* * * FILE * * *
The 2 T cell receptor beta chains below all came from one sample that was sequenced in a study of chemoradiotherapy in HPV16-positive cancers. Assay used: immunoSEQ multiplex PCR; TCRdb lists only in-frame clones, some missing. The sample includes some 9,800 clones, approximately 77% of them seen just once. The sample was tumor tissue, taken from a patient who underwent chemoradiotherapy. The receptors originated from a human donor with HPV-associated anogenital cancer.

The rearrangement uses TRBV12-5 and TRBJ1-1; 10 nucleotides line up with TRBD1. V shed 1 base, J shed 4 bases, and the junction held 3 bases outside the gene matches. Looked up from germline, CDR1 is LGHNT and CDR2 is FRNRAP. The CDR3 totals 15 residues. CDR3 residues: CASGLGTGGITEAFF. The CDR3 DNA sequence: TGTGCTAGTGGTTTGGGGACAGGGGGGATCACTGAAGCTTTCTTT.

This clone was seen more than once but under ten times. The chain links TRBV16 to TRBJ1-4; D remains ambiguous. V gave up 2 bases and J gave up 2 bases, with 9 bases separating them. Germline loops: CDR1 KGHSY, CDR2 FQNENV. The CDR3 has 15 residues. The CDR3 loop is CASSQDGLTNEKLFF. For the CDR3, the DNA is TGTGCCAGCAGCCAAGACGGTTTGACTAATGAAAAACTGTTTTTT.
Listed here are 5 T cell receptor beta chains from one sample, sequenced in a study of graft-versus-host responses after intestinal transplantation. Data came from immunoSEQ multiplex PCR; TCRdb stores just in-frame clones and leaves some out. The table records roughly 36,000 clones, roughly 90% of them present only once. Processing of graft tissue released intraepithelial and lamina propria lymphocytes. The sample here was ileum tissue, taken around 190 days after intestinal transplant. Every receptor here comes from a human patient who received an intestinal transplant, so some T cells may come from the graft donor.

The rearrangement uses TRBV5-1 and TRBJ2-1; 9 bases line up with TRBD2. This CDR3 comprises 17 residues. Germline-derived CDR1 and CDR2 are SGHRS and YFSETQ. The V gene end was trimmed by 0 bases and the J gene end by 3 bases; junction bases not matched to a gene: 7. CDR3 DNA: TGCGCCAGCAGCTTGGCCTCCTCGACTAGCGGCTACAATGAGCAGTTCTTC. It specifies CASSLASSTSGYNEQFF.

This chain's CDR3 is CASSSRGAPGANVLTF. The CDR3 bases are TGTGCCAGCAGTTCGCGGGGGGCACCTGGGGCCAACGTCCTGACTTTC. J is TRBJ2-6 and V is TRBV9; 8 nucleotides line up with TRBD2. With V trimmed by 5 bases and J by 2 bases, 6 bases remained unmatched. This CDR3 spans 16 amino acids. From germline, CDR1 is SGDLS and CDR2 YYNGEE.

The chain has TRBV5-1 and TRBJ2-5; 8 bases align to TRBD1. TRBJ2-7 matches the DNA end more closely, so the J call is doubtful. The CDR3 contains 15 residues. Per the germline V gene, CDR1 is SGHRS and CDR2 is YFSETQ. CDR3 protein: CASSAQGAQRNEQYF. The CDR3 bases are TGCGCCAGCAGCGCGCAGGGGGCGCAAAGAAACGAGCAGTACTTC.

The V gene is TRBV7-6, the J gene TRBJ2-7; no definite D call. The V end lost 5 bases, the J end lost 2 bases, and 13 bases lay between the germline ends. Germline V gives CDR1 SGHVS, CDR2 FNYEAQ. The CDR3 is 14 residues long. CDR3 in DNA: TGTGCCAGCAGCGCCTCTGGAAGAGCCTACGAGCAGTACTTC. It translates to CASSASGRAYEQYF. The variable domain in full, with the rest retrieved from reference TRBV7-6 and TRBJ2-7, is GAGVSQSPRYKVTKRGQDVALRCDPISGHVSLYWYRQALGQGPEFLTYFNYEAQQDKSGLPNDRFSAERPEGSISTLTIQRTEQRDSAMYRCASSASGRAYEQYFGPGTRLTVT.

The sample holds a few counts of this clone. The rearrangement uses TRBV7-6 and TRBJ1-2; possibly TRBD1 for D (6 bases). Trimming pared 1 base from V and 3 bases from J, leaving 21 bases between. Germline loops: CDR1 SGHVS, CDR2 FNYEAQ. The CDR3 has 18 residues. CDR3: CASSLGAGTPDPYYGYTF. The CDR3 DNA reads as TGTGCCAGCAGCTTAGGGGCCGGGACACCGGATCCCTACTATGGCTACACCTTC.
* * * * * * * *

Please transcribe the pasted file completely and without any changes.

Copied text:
The 2 T cell receptor beta chains below all came from one sample that was sequenced in a study of chemoradiotherapy in HPV16-positive cancers. Assay used: immunoSEQ multiplex PCR; TCRdb lists only in-frame clones, some missing. The sample includes some 9,800 clones, approximately 77% of them seen just once. The sample was tumor tissue, taken from a patient who underwent chemoradiotherapy. The receptors originated from a human donor with HPV-associated anogenital cancer.

The rearrangement uses TRBV12-5 and TRBJ1-1; 10 nucleotides line up with TRBD1. V shed 1 base, J shed 4 bases, and the junction held 3 bases outside the gene matches. Looked up from germline, CDR1 is LGHNT and CDR2 is FRNRAP. The CDR3 totals 15 residues. CDR3 residues: CASGLGTGGITEAFF. The CDR3 DNA sequence: TGTGCTAGTGGTTTGGGGACAGGGGGGATCACTGAAGCTTTCTTT.

This clone was seen more than once but under ten times. The chain links TRBV16 to TRBJ1-4; D remains ambiguous. V gave up 2 bases and J gave up 2 bases, with 9 bases separating them. Germline loops: CDR1 KGHSY, CDR2 FQNENV. The CDR3 has 15 residues. The CDR3 loop is CASSQDGLTNEKLFF. For the CDR3, the DNA is TGTGCCAGCAGCCAAGACGGTTTGACTAATGAAAAACTGTTTTTT.
Listed here are 5 T cell receptor beta chains from one sample, sequenced in a study of graft-versus-host responses after intestinal transplantation. Data came from immunoSEQ multiplex PCR; TCRdb stores just in-frame clones and leaves some out. The table records roughly 36,000 clones, roughly 90% of them present only once. Processing of graft tissue released intraepithelial and lamina propria lymphocytes. The sample here was ileum tissue, taken around 190 days after intestinal transplant. Every receptor here comes from a human patient who received an intestinal transplant, so some T cells may come from the graft donor.

The rearrangement uses TRBV5-1 and TRBJ2-1; 9 bases line up with TRBD2. This CDR3 comprises 17 residues. Germline-derived CDR1 and CDR2 are SGHRS and YFSETQ. The V gene end was trimmed by 0 bases and the J gene end by 3 bases; junction bases not matched to a gene: 7. CDR3 DNA: TGCGCCAGCAGCTTGGCCTCCTCGACTAGCGGCTACAATGAGCAGTTCTTC. It specifies CASSLASSTSGYNEQFF.

This chain's CDR3 is CASSSRGAPGANVLTF. The CDR3 bases are TGTGCCAGCAGTTCGCGGGGGGCACCTGGGGCCAACGTCCTGACTTTC. J is TRBJ2-6 and V is TRBV9; 8 nucleotides line up with TRBD2. With V trimmed by 5 bases and J by 2 bases, 6 bases remained unmatched. This CDR3 spans 16 amino acids. From germline, CDR1 is SGDLS and CDR2 YYNGEE.

The chain has TRBV5-1 and TRBJ2-5; 8 bases align to TRBD1. TRBJ2-7 matches the DNA end more closely, so the J call is doubtful. The CDR3 contains 15 residues. Per the germline V gene, CDR1 is SGHRS and CDR2 is YFSETQ. CDR3 protein: CASSAQGAQRNEQYF. The CDR3 bases are TGCGCCAGCAGCGCGCAGGGGGCGCAAAGAAACGAGCAGTACTTC.

The V gene is TRBV7-6, the J gene TRBJ2-7; no definite D call. The V end lost 5 bases, the J end lost 2 bases, and 13 bases lay between the germline ends. Germline V gives CDR1 SGHVS, CDR2 FNYEAQ. The CDR3 is 14 residues long. CDR3 in DNA: TGTGCCAGCAGCGCCTCTGGAAGAGCCTACGAGCAGTACTTC. It translates to CASSASGRAYEQYF. The variable domain in full, with the rest retrieved from reference TRBV7-6 and TRBJ2-7, is GAGVSQSPRYKVTKRGQDVALRCDPISGHVSLYWYRQALGQGPEFLTYFNYEAQQDKSGLPNDRFSAERPEGSISTLTIQRTEQRDSAMYRCASSASGRAYEQYFGPGTRLTVT.

The sample holds a few counts of this clone. The rearrangement uses TRBV7-6 and TRBJ1-2; possibly TRBD1 for D (6 bases). Trimming pared 1 base from V and 3 bases from J, leaving 21 bases between. Germline loops: CDR1 SGHVS, CDR2 FNYEAQ. The CDR3 has 18 residues. CDR3: CASSLGAGTPDPYYGYTF. The CDR3 DNA reads as TGTGCCAGCAGCTTAGGGGCCGGGACACCGGATCCCTACTATGGCTACACCTTC.